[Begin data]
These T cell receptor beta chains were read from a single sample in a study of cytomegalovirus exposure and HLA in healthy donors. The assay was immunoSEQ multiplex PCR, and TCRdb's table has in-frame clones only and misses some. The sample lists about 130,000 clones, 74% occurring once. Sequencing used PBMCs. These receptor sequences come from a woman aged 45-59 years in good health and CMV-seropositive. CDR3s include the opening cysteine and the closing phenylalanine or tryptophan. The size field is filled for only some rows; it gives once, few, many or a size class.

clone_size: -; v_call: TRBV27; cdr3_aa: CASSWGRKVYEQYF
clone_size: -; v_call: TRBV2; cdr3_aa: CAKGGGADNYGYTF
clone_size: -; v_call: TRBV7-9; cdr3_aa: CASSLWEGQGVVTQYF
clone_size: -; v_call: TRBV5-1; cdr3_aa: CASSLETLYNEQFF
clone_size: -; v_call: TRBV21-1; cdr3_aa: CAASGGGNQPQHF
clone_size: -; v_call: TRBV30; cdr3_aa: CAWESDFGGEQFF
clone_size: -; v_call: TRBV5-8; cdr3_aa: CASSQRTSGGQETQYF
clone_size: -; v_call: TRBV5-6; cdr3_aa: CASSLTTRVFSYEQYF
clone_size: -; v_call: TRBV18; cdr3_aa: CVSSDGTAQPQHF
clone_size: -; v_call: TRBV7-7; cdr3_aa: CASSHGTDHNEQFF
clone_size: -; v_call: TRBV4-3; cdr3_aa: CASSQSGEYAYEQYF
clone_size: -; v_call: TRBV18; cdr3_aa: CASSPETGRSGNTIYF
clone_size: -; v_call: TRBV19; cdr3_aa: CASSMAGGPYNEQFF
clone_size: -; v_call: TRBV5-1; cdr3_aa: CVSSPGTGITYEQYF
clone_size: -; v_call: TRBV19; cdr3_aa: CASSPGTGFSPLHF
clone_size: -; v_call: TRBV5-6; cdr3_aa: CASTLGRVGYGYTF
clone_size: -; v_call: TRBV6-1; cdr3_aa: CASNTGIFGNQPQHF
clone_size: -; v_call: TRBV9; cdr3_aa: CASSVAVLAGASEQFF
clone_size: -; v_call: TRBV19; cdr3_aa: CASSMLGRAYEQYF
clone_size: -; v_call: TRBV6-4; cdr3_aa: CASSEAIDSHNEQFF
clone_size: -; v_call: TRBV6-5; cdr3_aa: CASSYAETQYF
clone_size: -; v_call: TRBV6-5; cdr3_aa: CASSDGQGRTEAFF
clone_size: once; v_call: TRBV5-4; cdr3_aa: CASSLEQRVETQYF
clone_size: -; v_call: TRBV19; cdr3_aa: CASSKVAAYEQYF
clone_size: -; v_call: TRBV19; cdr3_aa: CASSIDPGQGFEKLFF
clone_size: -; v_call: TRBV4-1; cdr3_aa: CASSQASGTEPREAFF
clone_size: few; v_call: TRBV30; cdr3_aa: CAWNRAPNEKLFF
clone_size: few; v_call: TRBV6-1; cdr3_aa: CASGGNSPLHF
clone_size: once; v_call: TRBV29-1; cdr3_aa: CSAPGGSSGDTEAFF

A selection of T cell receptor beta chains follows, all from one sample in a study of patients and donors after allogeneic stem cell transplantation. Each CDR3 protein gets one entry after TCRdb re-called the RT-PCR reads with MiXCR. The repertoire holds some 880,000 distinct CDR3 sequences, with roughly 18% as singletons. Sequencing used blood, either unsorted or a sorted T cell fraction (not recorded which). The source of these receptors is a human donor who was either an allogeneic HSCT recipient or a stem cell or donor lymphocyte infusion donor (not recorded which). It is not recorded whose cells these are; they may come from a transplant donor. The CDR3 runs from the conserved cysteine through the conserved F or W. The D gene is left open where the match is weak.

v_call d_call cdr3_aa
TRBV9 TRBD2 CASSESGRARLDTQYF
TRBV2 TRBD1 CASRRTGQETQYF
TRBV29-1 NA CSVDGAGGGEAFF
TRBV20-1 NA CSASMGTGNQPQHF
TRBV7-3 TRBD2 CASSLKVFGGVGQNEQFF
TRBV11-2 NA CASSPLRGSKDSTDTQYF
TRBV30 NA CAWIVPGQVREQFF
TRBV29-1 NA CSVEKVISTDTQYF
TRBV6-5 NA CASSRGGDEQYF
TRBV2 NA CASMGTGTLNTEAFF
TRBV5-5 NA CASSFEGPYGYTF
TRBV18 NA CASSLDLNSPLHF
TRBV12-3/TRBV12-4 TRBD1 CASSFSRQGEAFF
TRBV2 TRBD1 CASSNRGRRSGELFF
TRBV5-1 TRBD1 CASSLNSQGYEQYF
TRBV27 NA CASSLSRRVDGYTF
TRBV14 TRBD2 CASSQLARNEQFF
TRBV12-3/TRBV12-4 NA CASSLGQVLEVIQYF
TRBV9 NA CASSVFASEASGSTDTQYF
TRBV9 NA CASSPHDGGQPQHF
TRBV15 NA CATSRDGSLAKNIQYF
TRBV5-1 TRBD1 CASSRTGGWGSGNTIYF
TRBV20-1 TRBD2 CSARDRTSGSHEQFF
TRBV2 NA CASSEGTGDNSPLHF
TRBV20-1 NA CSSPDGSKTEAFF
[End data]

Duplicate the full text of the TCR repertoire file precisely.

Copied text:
These T cell receptor beta chains were read from a single sample in a study of cytomegalovirus exposure and HLA in healthy donors. The assay was immunoSEQ multiplex PCR, and TCRdb's table has in-frame clones only and misses some. The sample lists about 130,000 clones, 74% occurring once. Sequencing used PBMCs. These receptor sequences come from a woman aged 45-59 years in good health and CMV-seropositive. CDR3s include the opening cysteine and the closing phenylalanine or tryptophan. The size field is filled for only some rows; it gives once, few, many or a size class.

clone_size: -; v_call: TRBV27; cdr3_aa: CASSWGRKVYEQYF
clone_size: -; v_call: TRBV2; cdr3_aa: CAKGGGADNYGYTF
clone_size: -; v_call: TRBV7-9; cdr3_aa: CASSLWEGQGVVTQYF
clone_size: -; v_call: TRBV5-1; cdr3_aa: CASSLETLYNEQFF
clone_size: -; v_call: TRBV21-1; cdr3_aa: CAASGGGNQPQHF
clone_size: -; v_call: TRBV30; cdr3_aa: CAWESDFGGEQFF
clone_size: -; v_call: TRBV5-8; cdr3_aa: CASSQRTSGGQETQYF
clone_size: -; v_call: TRBV5-6; cdr3_aa: CASSLTTRVFSYEQYF
clone_size: -; v_call: TRBV18; cdr3_aa: CVSSDGTAQPQHF
clone_size: -; v_call: TRBV7-7; cdr3_aa: CASSHGTDHNEQFF
clone_size: -; v_call: TRBV4-3; cdr3_aa: CASSQSGEYAYEQYF
clone_size: -; v_call: TRBV18; cdr3_aa: CASSPETGRSGNTIYF
clone_size: -; v_call: TRBV19; cdr3_aa: CASSMAGGPYNEQFF
clone_size: -; v_call: TRBV5-1; cdr3_aa: CVSSPGTGITYEQYF
clone_size: -; v_call: TRBV19; cdr3_aa: CASSPGTGFSPLHF
clone_size: -; v_call: TRBV5-6; cdr3_aa: CASTLGRVGYGYTF
clone_size: -; v_call: TRBV6-1; cdr3_aa: CASNTGIFGNQPQHF
clone_size: -; v_call: TRBV9; cdr3_aa: CASSVAVLAGASEQFF
clone_size: -; v_call: TRBV19; cdr3_aa: CASSMLGRAYEQYF
clone_size: -; v_call: TRBV6-4; cdr3_aa: CASSEAIDSHNEQFF
clone_size: -; v_call: TRBV6-5; cdr3_aa: CASSYAETQYF
clone_size: -; v_call: TRBV6-5; cdr3_aa: CASSDGQGRTEAFF
clone_size: once; v_call: TRBV5-4; cdr3_aa: CASSLEQRVETQYF
clone_size: -; v_call: TRBV19; cdr3_aa: CASSKVAAYEQYF
clone_size: -; v_call: TRBV19; cdr3_aa: CASSIDPGQGFEKLFF
clone_size: -; v_call: TRBV4-1; cdr3_aa: CASSQASGTEPREAFF
clone_size: few; v_call: TRBV30; cdr3_aa: CAWNRAPNEKLFF
clone_size: few; v_call: TRBV6-1; cdr3_aa: CASGGNSPLHF
clone_size: once; v_call: TRBV29-1; cdr3_aa: CSAPGGSSGDTEAFF

A selection of T cell receptor beta chains follows, all from one sample in a study of patients and donors after allogeneic stem cell transplantation. Each CDR3 protein gets one entry after TCRdb re-called the RT-PCR reads with MiXCR. The repertoire holds some 880,000 distinct CDR3 sequences, with roughly 18% as singletons. Sequencing used blood, either unsorted or a sorted T cell fraction (not recorded which). The source of these receptors is a human donor who was either an allogeneic HSCT recipient or a stem cell or donor lymphocyte infusion donor (not recorded which). It is not recorded whose cells these are; they may come from a transplant donor. The CDR3 runs from the conserved cysteine through the conserved F or W. The D gene is left open where the match is weak.

v_call d_call cdr3_aa
TRBV9 TRBD2 CASSESGRARLDTQYF
TRBV2 TRBD1 CASRRTGQETQYF
TRBV29-1 NA CSVDGAGGGEAFF
TRBV20-1 NA CSASMGTGNQPQHF
TRBV7-3 TRBD2 CASSLKVFGGVGQNEQFF
TRBV11-2 NA CASSPLRGSKDSTDTQYF
TRBV30 NA CAWIVPGQVREQFF
TRBV29-1 NA CSVEKVISTDTQYF
TRBV6-5 NA CASSRGGDEQYF
TRBV2 NA CASMGTGTLNTEAFF
TRBV5-5 NA CASSFEGPYGYTF
TRBV18 NA CASSLDLNSPLHF
TRBV12-3/TRBV12-4 TRBD1 CASSFSRQGEAFF
TRBV2 TRBD1 CASSNRGRRSGELFF
TRBV5-1 TRBD1 CASSLNSQGYEQYF
TRBV27 NA CASSLSRRVDGYTF
TRBV14 TRBD2 CASSQLARNEQFF
TRBV12-3/TRBV12-4 NA CASSLGQVLEVIQYF
TRBV9 NA CASSVFASEASGSTDTQYF
TRBV9 NA CASSPHDGGQPQHF
TRBV15 NA CATSRDGSLAKNIQYF
TRBV5-1 TRBD1 CASSRTGGWGSGNTIYF
TRBV20-1 TRBD2 CSARDRTSGSHEQFF
TRBV2 NA CASSEGTGDNSPLHF
TRBV20-1 NA CSSPDGSKTEAFF